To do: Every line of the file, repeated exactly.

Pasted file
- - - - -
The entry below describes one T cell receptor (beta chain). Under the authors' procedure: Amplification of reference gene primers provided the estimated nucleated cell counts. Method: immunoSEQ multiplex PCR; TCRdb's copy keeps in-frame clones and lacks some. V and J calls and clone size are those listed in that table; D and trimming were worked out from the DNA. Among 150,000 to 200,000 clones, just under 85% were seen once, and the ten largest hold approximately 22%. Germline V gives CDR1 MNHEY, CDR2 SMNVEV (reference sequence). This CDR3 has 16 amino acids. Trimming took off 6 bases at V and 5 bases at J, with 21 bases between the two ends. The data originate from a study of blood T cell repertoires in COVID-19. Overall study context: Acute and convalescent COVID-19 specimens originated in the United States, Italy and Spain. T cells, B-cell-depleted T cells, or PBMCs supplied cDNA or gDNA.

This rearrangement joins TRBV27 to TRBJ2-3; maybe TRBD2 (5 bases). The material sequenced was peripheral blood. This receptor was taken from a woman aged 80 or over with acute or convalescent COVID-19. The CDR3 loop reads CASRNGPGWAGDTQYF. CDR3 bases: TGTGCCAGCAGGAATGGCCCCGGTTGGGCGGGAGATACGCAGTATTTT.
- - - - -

The entry below describes one T cell receptor (beta chain). Under the authors' procedure: Amplification of reference gene primers provided the estimated nucleated cell counts. Method: immunoSEQ multiplex PCR; TCRdb's copy keeps in-frame clones and lacks some. V and J calls and clone size are those listed in that table; D and trimming were worked out from the DNA. Among 150,000 to 200,000 clones, just under 85% were seen once, and the ten largest hold approximately 22%. Germline V gives CDR1 MNHEY, CDR2 SMNVEV (reference sequence). This CDR3 has 16 amino acids. Trimming took off 6 bases at V and 5 bases at J, with 21 bases between the two ends. The data originate from a study of blood T cell repertoires in COVID-19. Overall study context: Acute and convalescent COVID-19 specimens originated in the United States, Italy and Spain. T cells, B-cell-depleted T cells, or PBMCs supplied cDNA or gDNA.

This rearrangement joins TRBV27 to TRBJ2-3; maybe TRBD2 (5 bases). The material sequenced was peripheral blood. This receptor was taken from a woman aged 80 or over with acute or convalescent COVID-19. The CDR3 loop reads CASRNGPGWAGDTQYF. CDR3 bases: TGTGCCAGCAGGAATGGCCCCGGTTGGGCGGGAGATACGCAGTATTTT.